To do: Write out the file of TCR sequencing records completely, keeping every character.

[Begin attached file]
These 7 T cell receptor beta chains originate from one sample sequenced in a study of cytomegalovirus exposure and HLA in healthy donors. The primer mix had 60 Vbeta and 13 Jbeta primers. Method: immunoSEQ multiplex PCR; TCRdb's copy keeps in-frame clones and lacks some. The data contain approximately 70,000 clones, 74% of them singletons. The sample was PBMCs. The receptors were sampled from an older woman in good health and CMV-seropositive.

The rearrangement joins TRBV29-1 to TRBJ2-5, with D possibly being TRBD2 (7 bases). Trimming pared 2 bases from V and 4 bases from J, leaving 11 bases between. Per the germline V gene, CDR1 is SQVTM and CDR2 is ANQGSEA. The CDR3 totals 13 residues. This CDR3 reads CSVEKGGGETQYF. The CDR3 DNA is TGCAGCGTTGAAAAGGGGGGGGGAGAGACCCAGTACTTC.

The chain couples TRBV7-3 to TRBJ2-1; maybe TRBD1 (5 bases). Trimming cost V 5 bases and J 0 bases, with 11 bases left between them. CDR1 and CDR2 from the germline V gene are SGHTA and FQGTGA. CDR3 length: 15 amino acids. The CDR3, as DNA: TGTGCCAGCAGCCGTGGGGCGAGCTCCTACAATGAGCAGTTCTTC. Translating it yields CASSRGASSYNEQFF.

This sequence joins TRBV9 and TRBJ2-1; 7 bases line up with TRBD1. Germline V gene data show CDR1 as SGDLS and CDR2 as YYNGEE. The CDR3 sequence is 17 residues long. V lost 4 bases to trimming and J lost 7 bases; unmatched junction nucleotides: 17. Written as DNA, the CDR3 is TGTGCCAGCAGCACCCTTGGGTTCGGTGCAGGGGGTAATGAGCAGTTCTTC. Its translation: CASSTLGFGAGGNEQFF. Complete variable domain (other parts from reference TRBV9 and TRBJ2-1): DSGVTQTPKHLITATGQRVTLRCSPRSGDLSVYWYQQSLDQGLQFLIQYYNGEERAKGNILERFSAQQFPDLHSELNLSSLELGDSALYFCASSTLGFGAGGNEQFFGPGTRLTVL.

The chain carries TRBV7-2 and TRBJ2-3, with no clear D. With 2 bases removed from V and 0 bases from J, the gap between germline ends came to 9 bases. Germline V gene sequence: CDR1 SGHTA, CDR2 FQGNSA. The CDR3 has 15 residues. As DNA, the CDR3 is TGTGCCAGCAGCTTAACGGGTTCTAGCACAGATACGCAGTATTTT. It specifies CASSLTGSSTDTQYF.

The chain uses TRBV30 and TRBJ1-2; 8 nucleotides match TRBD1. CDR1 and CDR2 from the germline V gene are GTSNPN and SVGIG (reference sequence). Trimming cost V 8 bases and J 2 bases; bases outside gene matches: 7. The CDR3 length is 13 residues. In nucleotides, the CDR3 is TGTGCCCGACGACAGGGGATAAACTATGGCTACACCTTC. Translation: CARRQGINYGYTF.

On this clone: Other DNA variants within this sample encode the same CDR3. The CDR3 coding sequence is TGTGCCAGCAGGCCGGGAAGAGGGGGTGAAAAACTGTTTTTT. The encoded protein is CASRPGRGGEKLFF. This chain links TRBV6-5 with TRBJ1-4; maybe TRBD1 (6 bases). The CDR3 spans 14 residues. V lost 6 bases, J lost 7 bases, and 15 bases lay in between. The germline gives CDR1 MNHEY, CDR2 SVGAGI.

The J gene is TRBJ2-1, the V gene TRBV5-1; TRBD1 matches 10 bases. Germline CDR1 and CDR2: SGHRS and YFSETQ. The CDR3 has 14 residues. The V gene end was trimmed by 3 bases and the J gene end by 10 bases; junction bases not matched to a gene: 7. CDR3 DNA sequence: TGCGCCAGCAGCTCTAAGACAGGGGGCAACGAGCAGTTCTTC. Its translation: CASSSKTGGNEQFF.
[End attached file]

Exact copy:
These 7 T cell receptor beta chains originate from one sample sequenced in a study of cytomegalovirus exposure and HLA in healthy donors. The primer mix had 60 Vbeta and 13 Jbeta primers. Method: immunoSEQ multiplex PCR; TCRdb's copy keeps in-frame clones and lacks some. The data contain approximately 70,000 clones, 74% of them singletons. The sample was PBMCs. The receptors were sampled from an older woman in good health and CMV-seropositive.

The rearrangement joins TRBV29-1 to TRBJ2-5, with D possibly being TRBD2 (7 bases). Trimming pared 2 bases from V and 4 bases from J, leaving 11 bases between. Per the germline V gene, CDR1 is SQVTM and CDR2 is ANQGSEA. The CDR3 totals 13 residues. This CDR3 reads CSVEKGGGETQYF. The CDR3 DNA is TGCAGCGTTGAAAAGGGGGGGGGAGAGACCCAGTACTTC.

The chain couples TRBV7-3 to TRBJ2-1; maybe TRBD1 (5 bases). Trimming cost V 5 bases and J 0 bases, with 11 bases left between them. CDR1 and CDR2 from the germline V gene are SGHTA and FQGTGA. CDR3 length: 15 amino acids. The CDR3, as DNA: TGTGCCAGCAGCCGTGGGGCGAGCTCCTACAATGAGCAGTTCTTC. Translating it yields CASSRGASSYNEQFF.

This sequence joins TRBV9 and TRBJ2-1; 7 bases line up with TRBD1. Germline V gene data show CDR1 as SGDLS and CDR2 as YYNGEE. The CDR3 sequence is 17 residues long. V lost 4 bases to trimming and J lost 7 bases; unmatched junction nucleotides: 17. Written as DNA, the CDR3 is TGTGCCAGCAGCACCCTTGGGTTCGGTGCAGGGGGTAATGAGCAGTTCTTC. Its translation: CASSTLGFGAGGNEQFF. Complete variable domain (other parts from reference TRBV9 and TRBJ2-1): DSGVTQTPKHLITATGQRVTLRCSPRSGDLSVYWYQQSLDQGLQFLIQYYNGEERAKGNILERFSAQQFPDLHSELNLSSLELGDSALYFCASSTLGFGAGGNEQFFGPGTRLTVL.

The chain carries TRBV7-2 and TRBJ2-3, with no clear D. With 2 bases removed from V and 0 bases from J, the gap between germline ends came to 9 bases. Germline V gene sequence: CDR1 SGHTA, CDR2 FQGNSA. The CDR3 has 15 residues. As DNA, the CDR3 is TGTGCCAGCAGCTTAACGGGTTCTAGCACAGATACGCAGTATTTT. It specifies CASSLTGSSTDTQYF.

The chain uses TRBV30 and TRBJ1-2; 8 nucleotides match TRBD1. CDR1 and CDR2 from the germline V gene are GTSNPN and SVGIG (reference sequence). Trimming cost V 8 bases and J 2 bases; bases outside gene matches: 7. The CDR3 length is 13 residues. In nucleotides, the CDR3 is TGTGCCCGACGACAGGGGATAAACTATGGCTACACCTTC. Translation: CARRQGINYGYTF.

On this clone: Other DNA variants within this sample encode the same CDR3. The CDR3 coding sequence is TGTGCCAGCAGGCCGGGAAGAGGGGGTGAAAAACTGTTTTTT. The encoded protein is CASRPGRGGEKLFF. This chain links TRBV6-5 with TRBJ1-4; maybe TRBD1 (6 bases). The CDR3 spans 14 residues. V lost 6 bases, J lost 7 bases, and 15 bases lay in between. The germline gives CDR1 MNHEY, CDR2 SVGAGI.

The J gene is TRBJ2-1, the V gene TRBV5-1; TRBD1 matches 10 bases. Germline CDR1 and CDR2: SGHRS and YFSETQ. The CDR3 has 14 residues. The V gene end was trimmed by 3 bases and the J gene end by 10 bases; junction bases not matched to a gene: 7. CDR3 DNA sequence: TGCGCCAGCAGCTCTAAGACAGGGGGCAACGAGCAGTTCTTC. Its translation: CASSSKTGGNEQFF.